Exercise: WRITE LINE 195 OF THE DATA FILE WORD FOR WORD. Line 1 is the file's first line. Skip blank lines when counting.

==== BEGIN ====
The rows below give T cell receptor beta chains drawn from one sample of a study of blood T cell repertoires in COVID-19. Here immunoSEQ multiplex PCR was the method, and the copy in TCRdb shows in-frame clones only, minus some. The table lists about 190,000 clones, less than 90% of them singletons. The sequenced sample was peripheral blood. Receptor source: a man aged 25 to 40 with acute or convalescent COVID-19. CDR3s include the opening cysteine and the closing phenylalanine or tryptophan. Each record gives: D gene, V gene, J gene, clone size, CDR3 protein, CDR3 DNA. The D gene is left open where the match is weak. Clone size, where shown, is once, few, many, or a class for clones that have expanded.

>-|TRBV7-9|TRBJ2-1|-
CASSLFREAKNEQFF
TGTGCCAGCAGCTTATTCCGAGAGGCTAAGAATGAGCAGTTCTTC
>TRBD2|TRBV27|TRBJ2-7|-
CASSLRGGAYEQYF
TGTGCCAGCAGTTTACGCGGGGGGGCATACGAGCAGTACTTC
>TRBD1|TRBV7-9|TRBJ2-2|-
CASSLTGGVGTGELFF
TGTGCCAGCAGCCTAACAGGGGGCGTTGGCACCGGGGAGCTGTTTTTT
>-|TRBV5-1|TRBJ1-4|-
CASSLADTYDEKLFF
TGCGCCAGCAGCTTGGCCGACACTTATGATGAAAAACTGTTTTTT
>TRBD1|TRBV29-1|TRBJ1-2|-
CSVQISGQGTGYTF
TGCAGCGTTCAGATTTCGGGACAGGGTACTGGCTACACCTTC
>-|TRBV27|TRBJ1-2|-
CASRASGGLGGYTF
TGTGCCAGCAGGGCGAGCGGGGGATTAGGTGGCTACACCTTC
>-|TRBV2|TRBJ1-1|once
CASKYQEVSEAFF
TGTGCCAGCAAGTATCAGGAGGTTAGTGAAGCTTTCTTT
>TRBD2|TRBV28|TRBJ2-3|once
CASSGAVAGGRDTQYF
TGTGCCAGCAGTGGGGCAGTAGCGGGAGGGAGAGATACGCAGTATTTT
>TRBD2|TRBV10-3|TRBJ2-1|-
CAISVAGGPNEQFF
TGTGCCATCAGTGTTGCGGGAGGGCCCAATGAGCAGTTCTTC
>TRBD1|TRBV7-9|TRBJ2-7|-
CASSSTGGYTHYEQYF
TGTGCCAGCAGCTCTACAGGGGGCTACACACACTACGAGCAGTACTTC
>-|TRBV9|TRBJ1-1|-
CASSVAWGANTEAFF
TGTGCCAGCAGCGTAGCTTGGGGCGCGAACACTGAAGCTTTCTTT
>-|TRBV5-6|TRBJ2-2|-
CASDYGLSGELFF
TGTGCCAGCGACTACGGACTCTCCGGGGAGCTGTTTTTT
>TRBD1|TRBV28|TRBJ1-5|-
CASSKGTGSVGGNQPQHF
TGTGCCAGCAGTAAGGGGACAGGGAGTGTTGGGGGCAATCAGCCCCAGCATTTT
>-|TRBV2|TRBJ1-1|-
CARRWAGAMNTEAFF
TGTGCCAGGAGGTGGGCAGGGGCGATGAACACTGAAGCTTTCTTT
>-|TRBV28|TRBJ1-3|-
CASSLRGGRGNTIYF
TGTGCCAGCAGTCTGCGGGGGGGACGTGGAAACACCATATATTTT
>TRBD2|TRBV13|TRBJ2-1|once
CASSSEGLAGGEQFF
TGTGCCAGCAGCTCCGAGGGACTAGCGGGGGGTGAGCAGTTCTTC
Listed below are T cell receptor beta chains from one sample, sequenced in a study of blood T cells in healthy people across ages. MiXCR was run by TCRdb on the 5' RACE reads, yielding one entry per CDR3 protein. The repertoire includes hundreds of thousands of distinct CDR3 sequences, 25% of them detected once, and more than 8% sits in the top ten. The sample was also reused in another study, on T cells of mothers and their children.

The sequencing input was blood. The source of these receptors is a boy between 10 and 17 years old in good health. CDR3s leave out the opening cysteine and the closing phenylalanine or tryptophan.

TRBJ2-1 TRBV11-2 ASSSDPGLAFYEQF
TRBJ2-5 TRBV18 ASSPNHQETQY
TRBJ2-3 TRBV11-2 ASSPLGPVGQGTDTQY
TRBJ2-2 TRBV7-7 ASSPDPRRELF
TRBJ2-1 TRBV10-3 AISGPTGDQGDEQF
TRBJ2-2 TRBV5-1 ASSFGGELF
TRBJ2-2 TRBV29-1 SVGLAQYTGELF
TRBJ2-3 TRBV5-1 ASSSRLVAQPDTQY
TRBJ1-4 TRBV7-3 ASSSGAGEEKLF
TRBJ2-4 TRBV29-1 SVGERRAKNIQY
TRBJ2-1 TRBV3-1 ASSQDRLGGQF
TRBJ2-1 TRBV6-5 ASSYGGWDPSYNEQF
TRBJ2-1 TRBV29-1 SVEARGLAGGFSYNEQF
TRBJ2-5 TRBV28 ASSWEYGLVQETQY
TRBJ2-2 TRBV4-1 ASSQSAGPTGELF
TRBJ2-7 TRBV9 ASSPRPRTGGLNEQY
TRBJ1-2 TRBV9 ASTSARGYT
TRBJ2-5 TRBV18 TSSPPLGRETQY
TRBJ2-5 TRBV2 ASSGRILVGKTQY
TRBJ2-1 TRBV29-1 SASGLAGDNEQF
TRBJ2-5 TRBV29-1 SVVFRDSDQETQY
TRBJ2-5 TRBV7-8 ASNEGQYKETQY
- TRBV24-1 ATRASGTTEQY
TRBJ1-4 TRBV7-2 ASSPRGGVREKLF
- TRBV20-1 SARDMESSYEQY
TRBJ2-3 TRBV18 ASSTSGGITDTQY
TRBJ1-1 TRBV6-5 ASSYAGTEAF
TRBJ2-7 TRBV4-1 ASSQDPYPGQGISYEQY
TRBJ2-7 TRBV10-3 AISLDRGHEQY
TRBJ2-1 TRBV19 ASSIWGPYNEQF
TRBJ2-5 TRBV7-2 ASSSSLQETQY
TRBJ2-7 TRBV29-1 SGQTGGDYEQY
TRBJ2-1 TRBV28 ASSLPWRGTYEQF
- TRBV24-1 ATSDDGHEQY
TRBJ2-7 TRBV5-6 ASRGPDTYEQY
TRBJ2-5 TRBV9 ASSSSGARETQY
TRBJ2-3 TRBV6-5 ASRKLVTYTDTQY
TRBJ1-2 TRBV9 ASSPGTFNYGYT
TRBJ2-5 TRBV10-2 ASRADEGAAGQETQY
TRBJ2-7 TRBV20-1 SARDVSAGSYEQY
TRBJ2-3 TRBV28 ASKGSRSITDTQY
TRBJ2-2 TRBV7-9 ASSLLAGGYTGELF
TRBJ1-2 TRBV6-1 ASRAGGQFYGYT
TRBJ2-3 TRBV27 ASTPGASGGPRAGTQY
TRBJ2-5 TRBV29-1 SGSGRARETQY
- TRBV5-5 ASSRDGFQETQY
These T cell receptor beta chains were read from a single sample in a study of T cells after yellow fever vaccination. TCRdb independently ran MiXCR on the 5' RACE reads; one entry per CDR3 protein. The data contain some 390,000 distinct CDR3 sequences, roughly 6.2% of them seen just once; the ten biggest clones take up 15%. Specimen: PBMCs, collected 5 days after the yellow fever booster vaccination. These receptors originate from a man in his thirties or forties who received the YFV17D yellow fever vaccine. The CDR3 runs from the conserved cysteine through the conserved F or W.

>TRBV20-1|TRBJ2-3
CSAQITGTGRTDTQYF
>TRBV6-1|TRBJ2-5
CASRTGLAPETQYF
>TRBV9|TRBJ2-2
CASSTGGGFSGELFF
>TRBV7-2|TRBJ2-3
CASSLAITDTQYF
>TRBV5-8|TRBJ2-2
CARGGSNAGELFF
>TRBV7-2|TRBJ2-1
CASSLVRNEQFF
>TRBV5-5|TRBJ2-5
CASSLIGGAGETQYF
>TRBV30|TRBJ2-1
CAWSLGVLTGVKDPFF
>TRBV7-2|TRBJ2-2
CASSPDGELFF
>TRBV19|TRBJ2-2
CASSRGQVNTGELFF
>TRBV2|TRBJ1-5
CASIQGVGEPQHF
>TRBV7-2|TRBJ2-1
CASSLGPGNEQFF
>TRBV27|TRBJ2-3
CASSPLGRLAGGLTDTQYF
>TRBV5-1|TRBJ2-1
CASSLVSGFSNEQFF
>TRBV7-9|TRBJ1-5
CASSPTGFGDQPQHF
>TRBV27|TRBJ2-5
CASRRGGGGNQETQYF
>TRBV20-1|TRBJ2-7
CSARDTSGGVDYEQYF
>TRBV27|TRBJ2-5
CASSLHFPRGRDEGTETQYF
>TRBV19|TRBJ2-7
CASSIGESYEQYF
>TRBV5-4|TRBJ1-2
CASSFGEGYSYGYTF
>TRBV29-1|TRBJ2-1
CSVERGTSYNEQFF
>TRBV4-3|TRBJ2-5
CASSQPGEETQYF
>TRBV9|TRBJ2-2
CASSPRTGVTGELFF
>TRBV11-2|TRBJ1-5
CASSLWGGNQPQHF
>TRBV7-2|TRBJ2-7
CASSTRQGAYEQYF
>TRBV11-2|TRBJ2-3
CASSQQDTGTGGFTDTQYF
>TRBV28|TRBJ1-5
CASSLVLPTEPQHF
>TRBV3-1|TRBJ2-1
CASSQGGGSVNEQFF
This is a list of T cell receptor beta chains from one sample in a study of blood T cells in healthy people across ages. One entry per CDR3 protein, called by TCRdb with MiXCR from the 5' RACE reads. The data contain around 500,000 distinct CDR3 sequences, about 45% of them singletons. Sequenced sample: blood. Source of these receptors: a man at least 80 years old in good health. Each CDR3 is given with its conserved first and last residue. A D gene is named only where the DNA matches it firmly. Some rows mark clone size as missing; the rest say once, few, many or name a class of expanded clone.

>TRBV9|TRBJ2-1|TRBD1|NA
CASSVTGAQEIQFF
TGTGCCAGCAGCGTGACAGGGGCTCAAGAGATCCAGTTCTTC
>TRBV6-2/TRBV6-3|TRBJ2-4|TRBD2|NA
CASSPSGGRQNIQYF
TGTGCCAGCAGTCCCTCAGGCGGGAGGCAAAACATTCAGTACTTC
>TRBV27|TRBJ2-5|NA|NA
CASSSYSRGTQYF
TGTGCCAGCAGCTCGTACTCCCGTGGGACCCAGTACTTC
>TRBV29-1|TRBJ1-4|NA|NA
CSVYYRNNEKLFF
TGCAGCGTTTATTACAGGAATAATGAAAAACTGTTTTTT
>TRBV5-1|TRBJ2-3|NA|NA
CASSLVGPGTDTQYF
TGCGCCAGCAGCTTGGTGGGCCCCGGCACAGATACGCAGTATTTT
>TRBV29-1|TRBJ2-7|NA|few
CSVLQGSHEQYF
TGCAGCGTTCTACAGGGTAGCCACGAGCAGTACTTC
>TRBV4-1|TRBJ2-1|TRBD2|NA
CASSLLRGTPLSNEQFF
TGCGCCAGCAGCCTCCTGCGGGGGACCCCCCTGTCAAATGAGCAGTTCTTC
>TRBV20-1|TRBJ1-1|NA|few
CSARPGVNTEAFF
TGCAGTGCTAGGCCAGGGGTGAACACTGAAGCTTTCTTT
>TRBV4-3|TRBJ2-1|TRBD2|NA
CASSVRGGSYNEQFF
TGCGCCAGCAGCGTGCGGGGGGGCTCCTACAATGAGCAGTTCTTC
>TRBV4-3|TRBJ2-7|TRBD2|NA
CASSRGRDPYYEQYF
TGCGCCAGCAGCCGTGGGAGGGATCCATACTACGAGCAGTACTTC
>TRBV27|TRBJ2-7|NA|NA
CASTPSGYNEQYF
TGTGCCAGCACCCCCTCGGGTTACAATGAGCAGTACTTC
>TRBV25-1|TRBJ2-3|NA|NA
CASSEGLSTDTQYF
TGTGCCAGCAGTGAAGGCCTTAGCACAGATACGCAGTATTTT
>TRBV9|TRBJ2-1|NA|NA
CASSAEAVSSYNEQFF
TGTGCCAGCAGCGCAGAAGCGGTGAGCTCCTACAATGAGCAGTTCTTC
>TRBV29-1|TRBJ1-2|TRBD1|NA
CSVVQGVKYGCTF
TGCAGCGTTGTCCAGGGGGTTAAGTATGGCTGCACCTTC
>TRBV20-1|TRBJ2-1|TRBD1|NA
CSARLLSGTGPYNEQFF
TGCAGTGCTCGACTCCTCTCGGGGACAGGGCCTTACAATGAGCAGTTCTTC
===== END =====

>TRBV29-1|TRBJ1-2|TRBD1|NA